"This book contains the theoretical explications of the ways observers detect weak, uncertain, or ambiguous signals. It explains the math underlying the theory, and outlines its uses in measuring an observer's sensitivity. The book is intended to serve as an introductory text for undergraduate or graduate courses in sensation and perception, psychophysics, cognition, and quantitative methods; it may also be used as a reference for researchers. Wickens teaches at the University of California, Los Angeles."--SciTech Book News "This book contains the theoretical explications of the ways observers detect weak, uncertain, or ambiguous signals. It explains the math underlying the theory, and outlines its uses in measuring an observer's sensitivity. The book is intended to serve as an introductory text for undergraduate or graduate courses in sensation and perception, psychophysics, cognition, and quantitative methods; it may also be used as a reference for researchers. Wickens teaches at the University of California, Los Angeles."--SciTech Book News "This book contains the theoretical explications of the ways observers detect weak, uncertain, or ambiguous signals. It explains the math underlying the theory, and outlines its uses in measuring an observer's sensitivity. The book is intended to serve as an introductory text for undergraduate or graduate courses in sensation and perception, psychophysics, cognition, and quantitative methods; it may also be used as a reference for researchers. Wickens teaches at the University of California, Los Angeles."--SciTech Book News "This book contains the theoretical explications of the ways observers detect weak, uncertain, or ambiguous signals. It explains the math underlying the theory, and outlines its uses in measuring an observer's sensitivity. The book is intended to serve as an introductory text for undergraduate or graduate courses in sensation and perception, psychophysics, cognition, and quantitative methods; it may also be used as a reference for researchers. Wickens teaches at the University of California, Los Angeles."--SciTech Book News "This book contains the theoretical explications of the ways observers detect weak, uncertain, or ambiguous signals. It explains the math underlying the theory, and outlines its uses in measuring an observer's sensitivity. The book is intended to serve as an introductory text for undergraduate or graduate courses in sensation and perception, psychophysics, cognition, and quantitative methods; it may also be used as a reference for researchers. Wickens teaches at the University of California, Los Angeles."--SciTech Book News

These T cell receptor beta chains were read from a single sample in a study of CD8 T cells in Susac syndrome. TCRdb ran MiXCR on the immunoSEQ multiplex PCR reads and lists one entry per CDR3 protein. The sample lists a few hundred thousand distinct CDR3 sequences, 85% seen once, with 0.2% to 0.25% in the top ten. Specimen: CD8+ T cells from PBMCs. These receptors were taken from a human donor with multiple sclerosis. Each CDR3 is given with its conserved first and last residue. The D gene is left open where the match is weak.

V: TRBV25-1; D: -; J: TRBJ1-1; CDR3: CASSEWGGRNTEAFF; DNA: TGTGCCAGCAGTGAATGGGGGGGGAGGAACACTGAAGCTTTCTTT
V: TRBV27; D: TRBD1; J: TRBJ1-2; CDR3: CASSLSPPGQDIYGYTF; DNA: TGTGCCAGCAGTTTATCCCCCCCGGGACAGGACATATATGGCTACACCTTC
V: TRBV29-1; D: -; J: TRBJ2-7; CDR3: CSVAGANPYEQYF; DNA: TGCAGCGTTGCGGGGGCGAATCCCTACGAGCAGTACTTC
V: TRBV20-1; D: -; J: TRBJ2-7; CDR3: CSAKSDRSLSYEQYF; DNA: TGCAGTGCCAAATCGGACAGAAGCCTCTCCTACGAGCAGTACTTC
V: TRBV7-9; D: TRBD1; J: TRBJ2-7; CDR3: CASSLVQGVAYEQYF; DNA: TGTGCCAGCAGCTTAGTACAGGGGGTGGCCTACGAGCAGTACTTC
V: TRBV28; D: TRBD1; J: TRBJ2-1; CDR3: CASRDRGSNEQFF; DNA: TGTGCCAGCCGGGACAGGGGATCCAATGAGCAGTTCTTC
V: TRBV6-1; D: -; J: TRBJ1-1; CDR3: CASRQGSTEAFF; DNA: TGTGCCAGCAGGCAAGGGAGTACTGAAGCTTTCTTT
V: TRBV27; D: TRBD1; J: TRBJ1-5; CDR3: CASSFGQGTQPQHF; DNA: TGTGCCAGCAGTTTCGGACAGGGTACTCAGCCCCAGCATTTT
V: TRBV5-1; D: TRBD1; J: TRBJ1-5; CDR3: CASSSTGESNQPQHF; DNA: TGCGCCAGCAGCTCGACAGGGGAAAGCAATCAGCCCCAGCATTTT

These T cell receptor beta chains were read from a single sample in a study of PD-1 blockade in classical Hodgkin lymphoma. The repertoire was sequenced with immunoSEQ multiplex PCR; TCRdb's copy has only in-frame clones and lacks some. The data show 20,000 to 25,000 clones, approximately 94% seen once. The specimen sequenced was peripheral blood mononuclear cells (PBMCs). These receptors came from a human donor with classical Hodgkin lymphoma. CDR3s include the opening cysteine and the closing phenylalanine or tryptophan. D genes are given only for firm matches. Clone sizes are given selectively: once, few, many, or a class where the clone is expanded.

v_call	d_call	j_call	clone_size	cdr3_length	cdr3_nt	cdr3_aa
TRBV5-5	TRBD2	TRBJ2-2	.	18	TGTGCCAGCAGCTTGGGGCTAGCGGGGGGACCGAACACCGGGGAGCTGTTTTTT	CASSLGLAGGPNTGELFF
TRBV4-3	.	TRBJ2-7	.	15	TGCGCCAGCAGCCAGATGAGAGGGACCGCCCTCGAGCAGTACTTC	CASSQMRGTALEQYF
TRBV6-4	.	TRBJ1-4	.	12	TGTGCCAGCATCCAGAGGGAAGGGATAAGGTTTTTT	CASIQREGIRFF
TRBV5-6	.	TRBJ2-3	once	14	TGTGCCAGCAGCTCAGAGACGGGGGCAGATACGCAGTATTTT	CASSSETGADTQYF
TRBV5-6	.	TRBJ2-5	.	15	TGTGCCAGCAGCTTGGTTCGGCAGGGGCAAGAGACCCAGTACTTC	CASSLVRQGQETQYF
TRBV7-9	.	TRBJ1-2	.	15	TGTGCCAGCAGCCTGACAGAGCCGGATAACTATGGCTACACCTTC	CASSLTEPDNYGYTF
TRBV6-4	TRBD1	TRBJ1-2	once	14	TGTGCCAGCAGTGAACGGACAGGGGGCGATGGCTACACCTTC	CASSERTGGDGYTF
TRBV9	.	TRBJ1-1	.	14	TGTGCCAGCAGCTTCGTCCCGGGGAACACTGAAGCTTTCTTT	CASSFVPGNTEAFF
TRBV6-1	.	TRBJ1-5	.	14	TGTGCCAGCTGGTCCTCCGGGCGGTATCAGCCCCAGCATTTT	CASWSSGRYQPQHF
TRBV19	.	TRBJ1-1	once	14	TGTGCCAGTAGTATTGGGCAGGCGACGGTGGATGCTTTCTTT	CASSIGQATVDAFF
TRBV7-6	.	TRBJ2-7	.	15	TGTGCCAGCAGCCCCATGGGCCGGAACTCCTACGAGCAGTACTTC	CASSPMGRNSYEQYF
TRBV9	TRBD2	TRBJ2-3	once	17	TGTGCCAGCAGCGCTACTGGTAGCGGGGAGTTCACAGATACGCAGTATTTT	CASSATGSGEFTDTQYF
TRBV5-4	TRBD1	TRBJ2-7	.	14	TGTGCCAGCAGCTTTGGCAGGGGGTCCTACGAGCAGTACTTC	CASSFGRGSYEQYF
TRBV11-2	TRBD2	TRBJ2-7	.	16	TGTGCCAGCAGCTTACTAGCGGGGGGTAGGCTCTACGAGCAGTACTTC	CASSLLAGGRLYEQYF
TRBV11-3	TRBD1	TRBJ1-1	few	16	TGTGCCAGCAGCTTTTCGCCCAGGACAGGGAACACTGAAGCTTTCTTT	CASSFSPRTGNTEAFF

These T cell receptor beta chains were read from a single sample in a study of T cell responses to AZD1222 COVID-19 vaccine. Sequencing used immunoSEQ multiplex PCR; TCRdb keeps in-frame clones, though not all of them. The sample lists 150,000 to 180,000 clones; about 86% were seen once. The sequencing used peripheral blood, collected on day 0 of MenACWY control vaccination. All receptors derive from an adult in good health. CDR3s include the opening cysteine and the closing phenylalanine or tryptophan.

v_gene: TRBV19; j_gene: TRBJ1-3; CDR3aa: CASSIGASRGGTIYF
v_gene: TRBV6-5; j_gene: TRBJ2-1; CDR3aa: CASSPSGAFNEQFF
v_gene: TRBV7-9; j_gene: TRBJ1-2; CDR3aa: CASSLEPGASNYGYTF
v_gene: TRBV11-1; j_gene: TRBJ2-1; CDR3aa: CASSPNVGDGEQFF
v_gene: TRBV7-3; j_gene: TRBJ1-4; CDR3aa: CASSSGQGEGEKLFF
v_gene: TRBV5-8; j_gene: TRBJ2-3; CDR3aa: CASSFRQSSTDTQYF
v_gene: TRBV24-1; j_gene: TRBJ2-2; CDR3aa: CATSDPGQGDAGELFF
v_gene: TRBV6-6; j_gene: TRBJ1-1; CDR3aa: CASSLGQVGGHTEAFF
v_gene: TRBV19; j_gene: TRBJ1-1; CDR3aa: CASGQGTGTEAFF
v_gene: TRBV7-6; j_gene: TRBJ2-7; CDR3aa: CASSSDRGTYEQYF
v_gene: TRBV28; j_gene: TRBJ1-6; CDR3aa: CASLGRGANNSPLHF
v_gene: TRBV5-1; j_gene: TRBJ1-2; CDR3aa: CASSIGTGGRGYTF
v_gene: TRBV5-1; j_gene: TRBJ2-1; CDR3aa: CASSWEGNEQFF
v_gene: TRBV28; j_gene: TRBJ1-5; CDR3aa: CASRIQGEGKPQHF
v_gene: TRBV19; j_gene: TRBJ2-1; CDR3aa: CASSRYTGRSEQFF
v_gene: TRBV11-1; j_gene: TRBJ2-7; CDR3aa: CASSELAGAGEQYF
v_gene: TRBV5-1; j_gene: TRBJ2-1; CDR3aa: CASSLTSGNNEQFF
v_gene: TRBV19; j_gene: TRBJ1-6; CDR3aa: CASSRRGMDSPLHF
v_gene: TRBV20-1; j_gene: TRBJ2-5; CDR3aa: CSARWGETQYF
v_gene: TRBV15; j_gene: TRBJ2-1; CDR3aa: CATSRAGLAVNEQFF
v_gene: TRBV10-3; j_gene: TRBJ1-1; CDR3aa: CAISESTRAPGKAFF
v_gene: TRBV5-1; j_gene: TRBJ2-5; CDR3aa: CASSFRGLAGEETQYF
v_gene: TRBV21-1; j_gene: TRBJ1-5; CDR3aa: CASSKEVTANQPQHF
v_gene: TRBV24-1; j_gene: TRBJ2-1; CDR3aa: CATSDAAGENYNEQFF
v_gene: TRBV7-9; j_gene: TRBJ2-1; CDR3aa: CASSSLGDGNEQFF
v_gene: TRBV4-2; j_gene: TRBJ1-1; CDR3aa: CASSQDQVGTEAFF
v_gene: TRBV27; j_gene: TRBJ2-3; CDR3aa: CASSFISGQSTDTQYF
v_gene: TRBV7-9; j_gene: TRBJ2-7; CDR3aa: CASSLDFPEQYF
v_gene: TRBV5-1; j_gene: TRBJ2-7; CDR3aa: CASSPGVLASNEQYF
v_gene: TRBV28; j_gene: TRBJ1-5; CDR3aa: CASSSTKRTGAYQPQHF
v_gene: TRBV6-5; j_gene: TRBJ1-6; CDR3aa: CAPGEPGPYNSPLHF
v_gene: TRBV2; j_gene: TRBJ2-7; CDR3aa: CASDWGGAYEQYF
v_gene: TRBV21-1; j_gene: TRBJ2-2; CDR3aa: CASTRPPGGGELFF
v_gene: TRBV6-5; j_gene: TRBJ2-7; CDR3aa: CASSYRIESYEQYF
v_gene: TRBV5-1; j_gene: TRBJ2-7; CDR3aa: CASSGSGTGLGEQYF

The signal-detection modelp. 3